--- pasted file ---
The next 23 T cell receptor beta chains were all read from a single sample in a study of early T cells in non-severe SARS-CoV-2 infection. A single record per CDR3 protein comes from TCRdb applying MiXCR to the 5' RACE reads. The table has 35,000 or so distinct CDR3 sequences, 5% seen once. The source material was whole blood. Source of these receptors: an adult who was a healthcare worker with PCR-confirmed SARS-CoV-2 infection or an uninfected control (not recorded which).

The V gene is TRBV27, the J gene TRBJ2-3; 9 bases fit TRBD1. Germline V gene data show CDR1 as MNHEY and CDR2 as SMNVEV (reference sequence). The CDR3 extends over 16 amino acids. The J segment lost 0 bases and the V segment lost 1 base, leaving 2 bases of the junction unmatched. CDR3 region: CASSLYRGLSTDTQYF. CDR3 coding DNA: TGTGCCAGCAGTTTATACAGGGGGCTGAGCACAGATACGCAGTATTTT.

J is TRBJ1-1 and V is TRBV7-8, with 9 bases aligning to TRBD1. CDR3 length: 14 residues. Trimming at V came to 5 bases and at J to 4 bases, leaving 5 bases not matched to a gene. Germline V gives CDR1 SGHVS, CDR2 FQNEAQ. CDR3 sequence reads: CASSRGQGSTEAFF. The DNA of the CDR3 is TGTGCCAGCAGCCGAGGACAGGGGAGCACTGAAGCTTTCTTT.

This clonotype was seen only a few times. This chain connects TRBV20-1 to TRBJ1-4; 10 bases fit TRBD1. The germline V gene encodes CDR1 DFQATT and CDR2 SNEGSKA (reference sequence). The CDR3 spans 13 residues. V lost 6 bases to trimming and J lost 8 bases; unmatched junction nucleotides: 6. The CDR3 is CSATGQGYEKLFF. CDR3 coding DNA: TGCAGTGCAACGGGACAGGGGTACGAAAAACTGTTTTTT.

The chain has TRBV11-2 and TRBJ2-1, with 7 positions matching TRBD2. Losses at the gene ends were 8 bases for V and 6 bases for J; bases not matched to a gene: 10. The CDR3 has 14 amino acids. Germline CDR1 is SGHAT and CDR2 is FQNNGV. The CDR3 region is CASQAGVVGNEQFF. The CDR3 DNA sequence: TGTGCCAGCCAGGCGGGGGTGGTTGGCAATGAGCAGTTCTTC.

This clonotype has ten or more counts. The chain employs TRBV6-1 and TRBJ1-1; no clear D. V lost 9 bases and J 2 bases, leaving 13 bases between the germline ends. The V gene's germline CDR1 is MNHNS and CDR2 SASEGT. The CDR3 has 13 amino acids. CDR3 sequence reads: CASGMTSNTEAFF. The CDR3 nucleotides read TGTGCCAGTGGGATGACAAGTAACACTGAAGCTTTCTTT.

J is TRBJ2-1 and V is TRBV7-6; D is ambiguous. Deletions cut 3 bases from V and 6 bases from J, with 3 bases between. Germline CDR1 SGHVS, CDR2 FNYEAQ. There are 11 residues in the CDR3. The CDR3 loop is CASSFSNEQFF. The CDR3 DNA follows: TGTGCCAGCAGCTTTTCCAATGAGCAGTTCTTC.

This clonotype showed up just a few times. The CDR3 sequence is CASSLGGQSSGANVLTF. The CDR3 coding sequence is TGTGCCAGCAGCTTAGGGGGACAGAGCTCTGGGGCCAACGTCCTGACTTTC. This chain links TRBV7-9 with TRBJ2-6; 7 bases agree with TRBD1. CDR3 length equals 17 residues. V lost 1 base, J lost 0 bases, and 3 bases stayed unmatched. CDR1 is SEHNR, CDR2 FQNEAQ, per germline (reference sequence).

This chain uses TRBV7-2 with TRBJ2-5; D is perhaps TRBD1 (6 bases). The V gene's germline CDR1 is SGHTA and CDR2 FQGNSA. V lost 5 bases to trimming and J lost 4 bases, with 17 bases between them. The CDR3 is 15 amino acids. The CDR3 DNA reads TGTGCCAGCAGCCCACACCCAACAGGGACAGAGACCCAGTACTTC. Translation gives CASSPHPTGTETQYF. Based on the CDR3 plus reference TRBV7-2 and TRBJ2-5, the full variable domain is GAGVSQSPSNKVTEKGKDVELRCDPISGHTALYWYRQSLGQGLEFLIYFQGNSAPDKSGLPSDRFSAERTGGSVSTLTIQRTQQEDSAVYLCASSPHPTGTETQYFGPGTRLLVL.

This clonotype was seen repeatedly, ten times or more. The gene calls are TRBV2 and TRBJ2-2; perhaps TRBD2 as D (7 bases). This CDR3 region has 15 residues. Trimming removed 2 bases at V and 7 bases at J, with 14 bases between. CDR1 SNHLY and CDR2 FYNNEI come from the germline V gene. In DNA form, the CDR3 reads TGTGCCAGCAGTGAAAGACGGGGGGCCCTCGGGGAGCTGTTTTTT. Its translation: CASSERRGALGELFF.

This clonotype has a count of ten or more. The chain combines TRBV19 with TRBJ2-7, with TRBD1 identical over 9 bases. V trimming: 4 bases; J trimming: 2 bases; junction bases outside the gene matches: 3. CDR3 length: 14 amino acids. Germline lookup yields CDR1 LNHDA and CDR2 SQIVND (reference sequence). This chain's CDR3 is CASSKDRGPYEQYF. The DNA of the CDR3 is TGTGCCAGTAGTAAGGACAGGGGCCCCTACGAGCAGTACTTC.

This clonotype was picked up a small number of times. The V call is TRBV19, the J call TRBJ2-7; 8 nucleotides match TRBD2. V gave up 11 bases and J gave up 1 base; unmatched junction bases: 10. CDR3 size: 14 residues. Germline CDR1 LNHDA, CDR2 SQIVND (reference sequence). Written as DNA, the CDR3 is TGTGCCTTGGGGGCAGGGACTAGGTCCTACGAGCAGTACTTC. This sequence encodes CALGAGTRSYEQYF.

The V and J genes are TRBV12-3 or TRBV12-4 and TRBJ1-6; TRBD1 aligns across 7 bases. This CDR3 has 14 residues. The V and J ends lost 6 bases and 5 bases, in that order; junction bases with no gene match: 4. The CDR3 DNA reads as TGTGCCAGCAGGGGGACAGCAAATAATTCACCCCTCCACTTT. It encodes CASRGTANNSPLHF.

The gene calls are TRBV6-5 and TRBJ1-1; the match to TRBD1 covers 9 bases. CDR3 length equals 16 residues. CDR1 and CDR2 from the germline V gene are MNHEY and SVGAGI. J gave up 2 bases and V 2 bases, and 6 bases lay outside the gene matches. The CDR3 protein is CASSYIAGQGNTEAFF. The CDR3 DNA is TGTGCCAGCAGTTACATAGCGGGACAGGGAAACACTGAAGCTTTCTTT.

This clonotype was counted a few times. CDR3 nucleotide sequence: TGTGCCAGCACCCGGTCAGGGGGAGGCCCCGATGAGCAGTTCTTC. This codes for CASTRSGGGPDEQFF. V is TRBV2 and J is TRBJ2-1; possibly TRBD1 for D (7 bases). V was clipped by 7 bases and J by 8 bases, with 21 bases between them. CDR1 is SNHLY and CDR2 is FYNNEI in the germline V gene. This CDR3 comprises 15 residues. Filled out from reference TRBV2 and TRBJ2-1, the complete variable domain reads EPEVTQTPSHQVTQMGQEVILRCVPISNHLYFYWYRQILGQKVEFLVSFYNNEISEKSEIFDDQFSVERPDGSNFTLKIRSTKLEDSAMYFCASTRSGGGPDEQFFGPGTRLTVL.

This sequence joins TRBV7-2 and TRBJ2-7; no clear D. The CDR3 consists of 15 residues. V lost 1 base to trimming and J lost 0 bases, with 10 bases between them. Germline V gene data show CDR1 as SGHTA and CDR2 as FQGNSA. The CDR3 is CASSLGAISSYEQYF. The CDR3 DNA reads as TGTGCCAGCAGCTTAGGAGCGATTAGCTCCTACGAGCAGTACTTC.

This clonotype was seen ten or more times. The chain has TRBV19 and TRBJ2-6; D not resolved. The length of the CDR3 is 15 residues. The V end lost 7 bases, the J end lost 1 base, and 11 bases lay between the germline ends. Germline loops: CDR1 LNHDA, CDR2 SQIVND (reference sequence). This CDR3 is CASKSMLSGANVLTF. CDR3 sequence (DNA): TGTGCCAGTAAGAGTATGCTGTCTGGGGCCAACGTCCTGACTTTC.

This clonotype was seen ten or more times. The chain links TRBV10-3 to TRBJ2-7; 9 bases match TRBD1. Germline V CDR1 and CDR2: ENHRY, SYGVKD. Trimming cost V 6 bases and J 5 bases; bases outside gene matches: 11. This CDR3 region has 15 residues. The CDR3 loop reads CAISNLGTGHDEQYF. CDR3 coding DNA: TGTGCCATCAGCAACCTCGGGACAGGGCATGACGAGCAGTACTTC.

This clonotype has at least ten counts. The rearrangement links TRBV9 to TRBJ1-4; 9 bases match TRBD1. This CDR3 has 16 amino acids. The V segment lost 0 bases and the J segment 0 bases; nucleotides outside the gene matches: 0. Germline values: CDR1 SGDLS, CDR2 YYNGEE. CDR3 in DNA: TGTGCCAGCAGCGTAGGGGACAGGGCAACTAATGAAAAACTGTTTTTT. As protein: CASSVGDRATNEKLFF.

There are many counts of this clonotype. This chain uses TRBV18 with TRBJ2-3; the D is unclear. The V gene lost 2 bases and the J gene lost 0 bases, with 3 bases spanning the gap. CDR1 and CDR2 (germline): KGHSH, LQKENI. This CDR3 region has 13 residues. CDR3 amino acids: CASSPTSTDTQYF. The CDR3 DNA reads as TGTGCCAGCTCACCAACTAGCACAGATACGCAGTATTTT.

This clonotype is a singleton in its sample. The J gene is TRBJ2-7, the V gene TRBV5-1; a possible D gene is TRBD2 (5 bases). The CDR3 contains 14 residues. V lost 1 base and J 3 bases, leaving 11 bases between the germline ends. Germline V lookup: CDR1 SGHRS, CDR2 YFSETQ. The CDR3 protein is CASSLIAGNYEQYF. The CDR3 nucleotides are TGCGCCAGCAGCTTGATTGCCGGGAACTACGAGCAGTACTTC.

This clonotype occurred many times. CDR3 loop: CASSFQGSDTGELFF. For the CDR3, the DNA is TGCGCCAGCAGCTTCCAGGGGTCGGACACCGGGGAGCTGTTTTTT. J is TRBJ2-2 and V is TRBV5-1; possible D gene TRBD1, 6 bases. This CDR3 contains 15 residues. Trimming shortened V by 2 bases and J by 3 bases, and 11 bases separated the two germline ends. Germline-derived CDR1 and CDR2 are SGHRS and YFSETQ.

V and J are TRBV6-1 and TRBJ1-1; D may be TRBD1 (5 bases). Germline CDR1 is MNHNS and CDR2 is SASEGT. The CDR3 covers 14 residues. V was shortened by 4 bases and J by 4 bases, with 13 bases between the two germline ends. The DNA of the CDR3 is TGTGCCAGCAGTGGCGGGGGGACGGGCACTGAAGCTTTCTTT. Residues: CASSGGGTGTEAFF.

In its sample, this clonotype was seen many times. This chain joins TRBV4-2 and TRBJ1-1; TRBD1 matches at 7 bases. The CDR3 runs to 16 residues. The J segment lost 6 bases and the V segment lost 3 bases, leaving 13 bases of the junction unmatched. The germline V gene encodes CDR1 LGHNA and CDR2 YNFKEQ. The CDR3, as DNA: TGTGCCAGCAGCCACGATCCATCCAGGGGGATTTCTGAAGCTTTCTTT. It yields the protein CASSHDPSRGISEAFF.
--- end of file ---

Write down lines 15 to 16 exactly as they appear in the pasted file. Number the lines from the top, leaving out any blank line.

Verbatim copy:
This clonotype was counted a few times. CDR3 nucleotide sequence: TGTGCCAGCACCCGGTCAGGGGGAGGCCCCGATGAGCAGTTCTTC. This codes for CASTRSGGGPDEQFF. V is TRBV2 and J is TRBJ2-1; possibly TRBD1 for D (7 bases). V was clipped by 7 bases and J by 8 bases, with 21 bases between them. CDR1 is SNHLY and CDR2 is FYNNEI in the germline V gene. This CDR3 comprises 15 residues. Filled out from reference TRBV2 and TRBJ2-1, the complete variable domain reads EPEVTQTPSHQVTQMGQEVILRCVPISNHLYFYWYRQILGQKVEFLVSFYNNEISEKSEIFDDQFSVERPDGSNFTLKIRSTKLEDSAMYFCASTRSGGGPDEQFFGPGTRLTVL.

This sequence joins TRBV7-2 and TRBJ2-7; no clear D. The CDR3 consists of 15 residues. V lost 1 base to trimming and J lost 0 bases, with 10 bases between them. Germline V gene data show CDR1 as SGHTA and CDR2 as FQGNSA. The CDR3 is CASSLGAISSYEQYF. The CDR3 DNA reads as TGTGCCAGCAGCTTAGGAGCGATTAGCTCCTACGAGCAGTACTTC.